Non-profit human service agency in
Maryland that provides monthly pain support groups, information,
referrals and community education.

Pain Law Initiative

Mary Baluss, an attorney from
Washington, DC, is the Director of the Pain Law Initiative and
specializes in pain management cases, hospice care and end of
life care issues. She has developed and litigated legal
concepts intended to improve access to pain relief. She
advocates for both patients and the physicians who prescribe
opioids for chronic pain. She is also the General Counsel for
The National Foundation for the Treatment of Pain Ms. Baluss can be contacted
at the following address, phone numbers and/or email:

Mary Baluss, Esq.
Pain Law Initiative

2850 Arizona Terrace NW
Washington, DC 20016
202/244-0710 (phone)
202/361-2775 (cell-preferred number)
202/318-3027 (fax)
[email protected]

Sickle Cell Information Center

Sponsored by the Georgia Comprehensive
Sickle Cell Center at Grady Health System, the site o patient
and professional education, news, research updates and
worldwide sickle cell resources.

Stronger Bones

Resource devoted to promoting bone
health and preventing osteoporosis, provided by the Maryland
Department of Health & Mental Hygieneís Office of Chronic
Disease Prevention.

University of Maryland Medicine Pain Center

Comprehensive, multidisciplinary pain center for
the assessment and treatment of chronic pain syndromes.

Sugar treatments for chronic musculoskeletal pain

News 10 has an article about Prolotherapy, which is use a dextrose (sugar water) solution, which is injected into the ligament or tendon where it attaches to the bone. This causes a localized inflammation in these weak areas which then increases the blood supply and flow of nutrients and stimulates the tissue to repair itself.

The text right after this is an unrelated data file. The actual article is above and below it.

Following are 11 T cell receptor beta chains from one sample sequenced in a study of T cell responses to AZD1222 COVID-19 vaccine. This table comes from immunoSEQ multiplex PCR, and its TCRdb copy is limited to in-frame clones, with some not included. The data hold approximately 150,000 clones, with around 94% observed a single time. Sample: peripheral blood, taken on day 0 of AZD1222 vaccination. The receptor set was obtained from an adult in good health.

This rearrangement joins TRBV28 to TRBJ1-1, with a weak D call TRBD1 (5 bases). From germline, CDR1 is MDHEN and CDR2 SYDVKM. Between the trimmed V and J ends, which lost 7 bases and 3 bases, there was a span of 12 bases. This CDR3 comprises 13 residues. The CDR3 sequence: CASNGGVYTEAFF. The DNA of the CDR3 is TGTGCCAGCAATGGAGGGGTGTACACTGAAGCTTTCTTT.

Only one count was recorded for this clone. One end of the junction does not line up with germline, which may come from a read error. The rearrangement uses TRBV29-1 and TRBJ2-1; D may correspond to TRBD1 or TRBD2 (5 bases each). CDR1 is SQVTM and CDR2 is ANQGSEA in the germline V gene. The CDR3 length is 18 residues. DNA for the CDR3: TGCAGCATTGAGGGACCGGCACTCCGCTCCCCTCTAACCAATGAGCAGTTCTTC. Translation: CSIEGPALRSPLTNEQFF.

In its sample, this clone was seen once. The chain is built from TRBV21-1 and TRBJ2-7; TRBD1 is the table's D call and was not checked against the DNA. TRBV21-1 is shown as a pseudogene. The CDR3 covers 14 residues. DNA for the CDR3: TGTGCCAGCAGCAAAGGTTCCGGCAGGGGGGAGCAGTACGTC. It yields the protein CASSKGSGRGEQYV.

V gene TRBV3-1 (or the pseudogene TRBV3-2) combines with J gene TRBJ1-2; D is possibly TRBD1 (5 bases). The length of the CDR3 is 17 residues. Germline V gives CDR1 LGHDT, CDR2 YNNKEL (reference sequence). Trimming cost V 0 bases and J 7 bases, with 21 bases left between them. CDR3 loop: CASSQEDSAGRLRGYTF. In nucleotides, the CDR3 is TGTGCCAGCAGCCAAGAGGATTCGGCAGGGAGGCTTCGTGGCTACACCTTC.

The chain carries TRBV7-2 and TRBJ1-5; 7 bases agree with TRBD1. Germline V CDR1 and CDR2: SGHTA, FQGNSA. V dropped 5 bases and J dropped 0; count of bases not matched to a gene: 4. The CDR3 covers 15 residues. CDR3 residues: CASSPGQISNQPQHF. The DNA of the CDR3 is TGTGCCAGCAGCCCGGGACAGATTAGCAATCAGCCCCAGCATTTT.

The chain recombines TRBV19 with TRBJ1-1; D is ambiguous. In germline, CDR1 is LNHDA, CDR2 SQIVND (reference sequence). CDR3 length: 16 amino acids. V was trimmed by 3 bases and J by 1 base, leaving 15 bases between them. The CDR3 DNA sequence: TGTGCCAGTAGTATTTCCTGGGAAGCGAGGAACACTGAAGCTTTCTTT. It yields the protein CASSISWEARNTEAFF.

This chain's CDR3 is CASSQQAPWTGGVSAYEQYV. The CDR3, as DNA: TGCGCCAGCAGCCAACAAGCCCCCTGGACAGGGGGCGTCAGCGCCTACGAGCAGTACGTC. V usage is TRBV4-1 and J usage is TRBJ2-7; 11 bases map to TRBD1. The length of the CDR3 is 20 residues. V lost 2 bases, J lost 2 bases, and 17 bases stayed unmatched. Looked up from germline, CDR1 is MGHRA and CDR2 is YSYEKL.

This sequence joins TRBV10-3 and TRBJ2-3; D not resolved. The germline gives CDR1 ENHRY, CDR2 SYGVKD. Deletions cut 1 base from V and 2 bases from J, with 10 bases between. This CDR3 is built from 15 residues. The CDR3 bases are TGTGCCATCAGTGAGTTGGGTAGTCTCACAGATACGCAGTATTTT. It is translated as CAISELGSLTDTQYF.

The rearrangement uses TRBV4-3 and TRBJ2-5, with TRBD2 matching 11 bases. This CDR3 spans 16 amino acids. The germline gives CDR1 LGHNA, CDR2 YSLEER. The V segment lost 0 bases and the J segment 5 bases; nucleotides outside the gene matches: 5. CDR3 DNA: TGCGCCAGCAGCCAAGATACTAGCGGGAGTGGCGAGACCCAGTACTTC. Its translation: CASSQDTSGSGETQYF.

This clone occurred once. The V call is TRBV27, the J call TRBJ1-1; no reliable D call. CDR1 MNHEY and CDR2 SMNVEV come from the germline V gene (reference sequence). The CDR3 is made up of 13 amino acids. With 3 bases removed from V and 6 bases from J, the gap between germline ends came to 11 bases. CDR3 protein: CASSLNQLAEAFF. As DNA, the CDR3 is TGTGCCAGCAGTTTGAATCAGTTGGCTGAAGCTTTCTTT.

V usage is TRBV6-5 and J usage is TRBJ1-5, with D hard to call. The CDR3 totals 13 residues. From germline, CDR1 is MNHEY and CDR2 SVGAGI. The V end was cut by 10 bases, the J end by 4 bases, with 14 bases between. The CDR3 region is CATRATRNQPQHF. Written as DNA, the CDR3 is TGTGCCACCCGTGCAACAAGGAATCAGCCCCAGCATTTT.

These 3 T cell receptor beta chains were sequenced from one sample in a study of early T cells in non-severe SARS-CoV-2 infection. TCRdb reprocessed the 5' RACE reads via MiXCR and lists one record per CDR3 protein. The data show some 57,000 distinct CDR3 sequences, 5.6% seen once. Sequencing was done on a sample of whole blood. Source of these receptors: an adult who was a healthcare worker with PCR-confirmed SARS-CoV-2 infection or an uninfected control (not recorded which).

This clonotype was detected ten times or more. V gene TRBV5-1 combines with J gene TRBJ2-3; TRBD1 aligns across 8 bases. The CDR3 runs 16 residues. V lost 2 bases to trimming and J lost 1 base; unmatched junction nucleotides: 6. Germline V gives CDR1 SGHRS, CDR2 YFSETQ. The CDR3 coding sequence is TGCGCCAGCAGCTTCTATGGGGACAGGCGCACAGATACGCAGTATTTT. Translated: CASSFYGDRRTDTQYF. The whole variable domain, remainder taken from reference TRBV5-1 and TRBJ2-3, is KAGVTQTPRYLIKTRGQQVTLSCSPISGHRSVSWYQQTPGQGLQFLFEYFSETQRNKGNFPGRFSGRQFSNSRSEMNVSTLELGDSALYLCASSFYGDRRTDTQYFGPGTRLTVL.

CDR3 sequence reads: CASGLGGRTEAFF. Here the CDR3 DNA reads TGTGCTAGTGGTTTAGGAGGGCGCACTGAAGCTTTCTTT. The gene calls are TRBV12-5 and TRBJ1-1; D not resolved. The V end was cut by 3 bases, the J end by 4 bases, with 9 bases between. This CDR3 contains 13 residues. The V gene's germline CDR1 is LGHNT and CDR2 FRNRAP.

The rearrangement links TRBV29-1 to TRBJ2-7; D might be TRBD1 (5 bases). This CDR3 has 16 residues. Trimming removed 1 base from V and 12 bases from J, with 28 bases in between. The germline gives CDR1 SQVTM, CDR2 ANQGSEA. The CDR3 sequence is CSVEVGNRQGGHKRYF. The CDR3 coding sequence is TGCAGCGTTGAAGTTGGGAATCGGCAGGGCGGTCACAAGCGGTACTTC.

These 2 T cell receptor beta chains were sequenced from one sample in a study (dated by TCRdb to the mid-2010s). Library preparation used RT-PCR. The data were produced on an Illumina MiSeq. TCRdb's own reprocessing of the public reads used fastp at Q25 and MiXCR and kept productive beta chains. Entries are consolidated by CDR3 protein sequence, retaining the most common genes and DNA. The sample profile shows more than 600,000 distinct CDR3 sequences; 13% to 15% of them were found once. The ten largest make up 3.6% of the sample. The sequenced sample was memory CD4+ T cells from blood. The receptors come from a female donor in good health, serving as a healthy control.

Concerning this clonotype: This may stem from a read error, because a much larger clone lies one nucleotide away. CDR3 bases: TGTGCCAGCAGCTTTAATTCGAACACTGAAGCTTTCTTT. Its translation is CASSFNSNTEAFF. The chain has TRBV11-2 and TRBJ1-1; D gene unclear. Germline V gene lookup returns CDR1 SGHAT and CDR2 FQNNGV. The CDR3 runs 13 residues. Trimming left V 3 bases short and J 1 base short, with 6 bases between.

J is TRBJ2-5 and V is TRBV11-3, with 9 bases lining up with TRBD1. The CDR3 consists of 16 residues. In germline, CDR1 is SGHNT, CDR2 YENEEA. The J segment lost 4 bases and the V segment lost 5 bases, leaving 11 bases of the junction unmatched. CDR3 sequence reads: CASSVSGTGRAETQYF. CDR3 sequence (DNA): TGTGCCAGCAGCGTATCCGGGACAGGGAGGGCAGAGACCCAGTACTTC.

Part of the theory is the injections cause an inflammation that causes healing, and anti-inflammatory drugs stop healing process.

They also list this link to Magaziner Center in Cherry Hill, N.J. and a phone number at Information on Prolotherapy Injections for Chronic Pain: (856) 424-8222

History of Medicare’s Prolotherapy Coverage Policy

The Coverage Issues Manual (CIM) ’35-13, “Prolotherapy, Joint Sclerotherapy, and Ligamentous Injections with Sclerosing Agents – Not Covered,” states that the medical effectiveness of these therapies has not been verified by scientifically controlled studies, and therefore, cannot be covered by the Social Security Act, ‘1862(a)(1), as a “reasonable and necessary” treatment. This policy of non-coverage along with an erroneous Administrative Law Judge (ALJ) opinion issued in favor of Irwin Abraham, MD, in December 1997, on behalf of a Medicare beneficiary, prompted Dr. Abraham to request a national coverage decision reversing the current policy of non-coverage.

Prolotherapy was last examined for coverage by the Health Care Financing Administration (HCFA) in September 1992. The request had been generated by a beneficiary claiming a benefit from the prolotherapy treatments she had been receiving. HCFA received a number of anecdotal accounts of significant benefit derived from prolotherapy treatments, but when a literature search was conducted it failed to produce any scientifically sound studies on which to base a coverage decision.